• In Mortal Engines, Katherine Valentine thinks that Magnus Chrome's smile looks like someone who had read a book on how to smile but has never actually seen one in real life.

Live-Action TV

  • A fantastically memorable one occurs in an episode of Everybody Loves Raymond, where Ray tries to get his equally (if not more-so) mopey and pessimistic cousin, Gerard, to smile. The result is hilariously terrifying.
  • In The Addams Family original series, Lurch's attempts at smiling were only out-creepied by his attempts at flirtation.
  • The Big Bang Theory, episode "The Griffin Equivalency": Sheldon, both with and without teeth. But don't take our word for it, see the page picture.
  • In one episode of Black Books, Manny attempts to turn the small secondhand bookshop into a chain bookstore and encourages Bernard to smile, so as to appear more friendly and approachable to customers.

Manny: A bit more - wider - wider...
Bernard is pulling a horrific face.
Manny: No, that looks nasty...

Random woman: He bared his teeth at me!

  • On Reba, Van's "charming smile", which he believes is warm and inviting, is anything but.

Reba: Van, that's not a killer smile, that's the smile of a killer.

  • In the Granada Sherlock Holmes series, Jeremy Brett's Holmes rarely grins at all. Whenever a situation calls on him to smile, Brett twitches his mouth muscles for a hair of a second. "A" for effort, Holmes.
    • Like the canonical Holmes, however, Brett is capable of a genuine smile. Except when he does, it usually bodes badly for somebody.
  • In one episode near the beginning of Stargate SG-1, Teal'c tries to smile under duress. You will either wet yourself laughing or be very afraid.
  • Whenever Data tries to smile on Star Trek: The Next Generation, he really shouldn't.
  • Same goes for Seven of Nine of Star Trek: Voyager.

New Media

  • In Descendant of a Demon Lord Celes has tried smiling a few times and it tends to freak people out. One time she decided to channel her demonic energy while doing so and lost her eyes. She can still see just fine, and has a glowing spot in each of her eye sockets like some undead. Still, she smiled so bad she can no longer pass herself off as human (which strange hand aside, she used to be able to do before just fine. That's what gloves are for anyways).

Newspaper Comics

  • In this Pearls Before Swine strip, Rat's attempt at a "charming smile" doesn't go well.
  • Beetle Bailey normally has no trouble smiling, but this appears once when he's depressed. The camp psychiatrist first tells him to smile, but seeing the result asks him to go back to looking sad.


  • Malvolio from William Shakespeare's Twelfth Night is usually treated this way, after being told in a letter (supposedly from his beloved) that his smiles become him.

"Jove, I thank thee: I will smile; I will do everything that thou wilt have me."

Video Games

  • In Kingdom Hearts, when Sora felt down, both Donald and Goofy forced him to smile. "Turn that frown upside down!"... it didn't work very well.
  • Believe it or not, the infamous Final Fantasy X laughing scene was actually made for the lulz. The voice actors sound like they're doing a bad job, but it's intentional.
    • Played straight after Operation Mi'hen. "Kimari practice smiling."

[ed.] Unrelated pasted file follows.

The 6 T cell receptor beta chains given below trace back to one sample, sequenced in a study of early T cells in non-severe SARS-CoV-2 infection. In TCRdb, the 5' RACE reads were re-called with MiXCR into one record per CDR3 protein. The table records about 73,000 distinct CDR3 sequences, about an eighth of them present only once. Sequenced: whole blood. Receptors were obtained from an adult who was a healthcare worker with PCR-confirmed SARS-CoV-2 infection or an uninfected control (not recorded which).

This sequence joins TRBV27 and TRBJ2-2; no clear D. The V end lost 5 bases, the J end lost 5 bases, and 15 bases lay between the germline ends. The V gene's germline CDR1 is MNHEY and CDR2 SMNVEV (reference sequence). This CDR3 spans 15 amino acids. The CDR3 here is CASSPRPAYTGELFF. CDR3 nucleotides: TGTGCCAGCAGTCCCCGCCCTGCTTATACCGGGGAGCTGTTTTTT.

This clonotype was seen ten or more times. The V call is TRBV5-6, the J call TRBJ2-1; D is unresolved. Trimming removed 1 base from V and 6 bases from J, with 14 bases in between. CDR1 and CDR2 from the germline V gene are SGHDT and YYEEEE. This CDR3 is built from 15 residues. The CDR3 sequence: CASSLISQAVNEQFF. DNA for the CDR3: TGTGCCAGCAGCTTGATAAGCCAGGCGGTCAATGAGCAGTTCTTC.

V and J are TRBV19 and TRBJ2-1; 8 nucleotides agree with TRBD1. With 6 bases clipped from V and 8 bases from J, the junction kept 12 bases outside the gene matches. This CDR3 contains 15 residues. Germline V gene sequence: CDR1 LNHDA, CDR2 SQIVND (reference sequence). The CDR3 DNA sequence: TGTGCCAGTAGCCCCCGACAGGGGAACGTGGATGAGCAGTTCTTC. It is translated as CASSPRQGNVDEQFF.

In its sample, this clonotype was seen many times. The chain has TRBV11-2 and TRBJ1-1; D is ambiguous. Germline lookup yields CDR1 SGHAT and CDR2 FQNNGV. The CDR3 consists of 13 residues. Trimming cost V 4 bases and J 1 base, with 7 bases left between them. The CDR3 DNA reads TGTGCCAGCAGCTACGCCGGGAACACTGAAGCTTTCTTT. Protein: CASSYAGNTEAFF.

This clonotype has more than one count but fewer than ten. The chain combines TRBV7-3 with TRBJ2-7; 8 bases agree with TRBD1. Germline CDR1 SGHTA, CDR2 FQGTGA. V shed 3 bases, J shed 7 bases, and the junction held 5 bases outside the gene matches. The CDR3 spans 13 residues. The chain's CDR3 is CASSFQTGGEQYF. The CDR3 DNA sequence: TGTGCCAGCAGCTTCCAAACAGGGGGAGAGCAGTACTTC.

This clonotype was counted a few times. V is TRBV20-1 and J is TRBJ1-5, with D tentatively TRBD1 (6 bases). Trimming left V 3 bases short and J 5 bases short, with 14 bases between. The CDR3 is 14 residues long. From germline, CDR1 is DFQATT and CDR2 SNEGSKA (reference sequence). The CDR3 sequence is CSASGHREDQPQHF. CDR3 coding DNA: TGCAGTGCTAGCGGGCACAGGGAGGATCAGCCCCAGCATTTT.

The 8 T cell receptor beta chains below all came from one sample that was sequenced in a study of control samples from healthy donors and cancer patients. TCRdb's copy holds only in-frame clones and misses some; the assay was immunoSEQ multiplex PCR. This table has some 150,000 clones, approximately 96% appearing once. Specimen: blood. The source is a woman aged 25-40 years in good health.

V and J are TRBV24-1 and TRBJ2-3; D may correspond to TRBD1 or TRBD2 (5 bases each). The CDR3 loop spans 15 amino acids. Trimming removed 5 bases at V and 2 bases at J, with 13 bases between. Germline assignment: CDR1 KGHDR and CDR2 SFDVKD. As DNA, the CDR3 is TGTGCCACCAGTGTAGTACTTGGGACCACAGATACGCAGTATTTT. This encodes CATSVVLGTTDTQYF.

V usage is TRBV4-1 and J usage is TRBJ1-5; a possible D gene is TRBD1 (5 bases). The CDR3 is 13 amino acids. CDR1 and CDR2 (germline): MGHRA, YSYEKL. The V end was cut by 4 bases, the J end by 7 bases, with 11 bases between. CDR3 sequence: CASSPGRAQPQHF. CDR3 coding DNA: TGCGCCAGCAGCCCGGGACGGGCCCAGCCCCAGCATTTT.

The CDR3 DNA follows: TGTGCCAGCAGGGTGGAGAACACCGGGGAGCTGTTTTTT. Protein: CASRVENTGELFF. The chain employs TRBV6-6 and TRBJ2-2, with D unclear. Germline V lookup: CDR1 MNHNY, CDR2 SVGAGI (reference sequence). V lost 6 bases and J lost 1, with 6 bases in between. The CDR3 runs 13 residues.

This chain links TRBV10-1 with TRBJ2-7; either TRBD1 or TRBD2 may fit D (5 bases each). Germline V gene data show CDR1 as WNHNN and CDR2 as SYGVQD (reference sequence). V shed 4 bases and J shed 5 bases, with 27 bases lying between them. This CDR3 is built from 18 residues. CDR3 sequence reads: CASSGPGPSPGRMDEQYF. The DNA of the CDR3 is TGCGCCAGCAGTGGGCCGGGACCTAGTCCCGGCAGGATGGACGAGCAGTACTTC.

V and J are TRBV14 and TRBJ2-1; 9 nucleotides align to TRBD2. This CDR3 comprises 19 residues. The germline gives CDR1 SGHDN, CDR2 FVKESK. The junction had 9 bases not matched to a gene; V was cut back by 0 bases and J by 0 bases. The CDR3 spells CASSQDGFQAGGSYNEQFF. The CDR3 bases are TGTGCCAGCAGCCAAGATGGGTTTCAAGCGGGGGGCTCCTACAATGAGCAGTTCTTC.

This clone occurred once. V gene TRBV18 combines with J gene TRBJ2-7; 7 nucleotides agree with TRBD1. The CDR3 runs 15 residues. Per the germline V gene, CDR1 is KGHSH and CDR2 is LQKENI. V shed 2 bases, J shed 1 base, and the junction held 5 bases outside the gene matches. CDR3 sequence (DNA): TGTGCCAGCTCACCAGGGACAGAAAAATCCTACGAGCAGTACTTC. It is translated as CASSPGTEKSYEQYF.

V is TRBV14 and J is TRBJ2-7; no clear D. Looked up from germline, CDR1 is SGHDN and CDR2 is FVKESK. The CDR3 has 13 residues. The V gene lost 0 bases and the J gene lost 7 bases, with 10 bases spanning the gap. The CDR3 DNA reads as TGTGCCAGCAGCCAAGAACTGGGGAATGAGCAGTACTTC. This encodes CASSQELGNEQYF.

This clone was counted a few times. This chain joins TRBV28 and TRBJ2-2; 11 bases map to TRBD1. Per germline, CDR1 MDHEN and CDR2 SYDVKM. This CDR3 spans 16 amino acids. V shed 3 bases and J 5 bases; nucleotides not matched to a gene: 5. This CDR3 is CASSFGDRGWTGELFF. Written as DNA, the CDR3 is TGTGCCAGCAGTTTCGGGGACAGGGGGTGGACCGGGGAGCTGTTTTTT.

• Agent Francis York Morgan is a nice enough guy, if extremely weird, but his smile is permanently caught somewhere between "electrocution victim" and "serial rapist."
  • Commander Shepard seems to have this effect during an infamous scene [dead link] from Tali's romance.
  • Suikoden V has Sagiri, who was abducted by the assassin group Nether Gate as a child and trained to smile disarmingly all the time. Their logic was that a pleasantly-smiling girl would put their victims off-guard. It worked so well that, until the end of the game, she's incapable of doing anything but smiling.

Web Comics

Mordecai: Am I doing it now?
Viktor: No.
Mordecai: Is this it?
Viktor: Maybe happier, little bit.
Mordecai: How is--
Viktor: NO. Vorse. Dark look like Valentino is different from dark look like, ehh, I vill like to murder your family... vith ice pick, probably.

Your hide will make a fine poncho!

  • Bloody Urban: Murray tries smiling for a change with horrifying results.
  • In Blip, a very androgynous stranger on the bus gives K a beaming smile. K panics, and gives a half-smirk in response. "Just smile back, smile back... Yeah, that's natural."
  • Something*Positive: You know how Davan never looks happy? Maybe it's better that way...
  • Three Panel Soul: "Giving someone a story to tell is easy. All it takes is a smile."
  • Amber from Shortpacked is told to smile for the customers. Her horrible grimace is, as Ethan sourly remarks, about how much smile they're paid for.
  • Krom from Dark Legacy Comics doesn't smile often. He has a good reason.
  • Florence, the anthropomorphic Bowman's Wolf in Freefall, has to be careful to smile without showing teeth to avoid doing one of these. Of course, sometimes she does want to...
    • She's absolutely right when a nice, big smile makes people more civilized. They do not want things to be uncivilized.
  • One of the advertisements for Our Little Adventure has Lenny, Angelika and Rocky each doing one for Julie who was complaining about them not smiling for the ad. When she sees these horrid smiles, she tells them it's okay to go back to frowning.
  • From Concession, Joel.

Western Animation

Robin: See what I mean about him acting strange?... He's smiling.

    • Yeah, well at least he wasn't laughing. Poor Harley, all she wanted to do was impress Mistah J....
    • Even Batman: The Brave And The Bold runs with this. The episode he smiles the most in is the one in which he's become a vampire planning to devour the Justice League.
    • Oddly enough, Bruce Wayne smiles a lot and quite convincingly. It makes you wonder if his Bruce/Batman dichotomy is just one chemical dip away from a mental breakdown...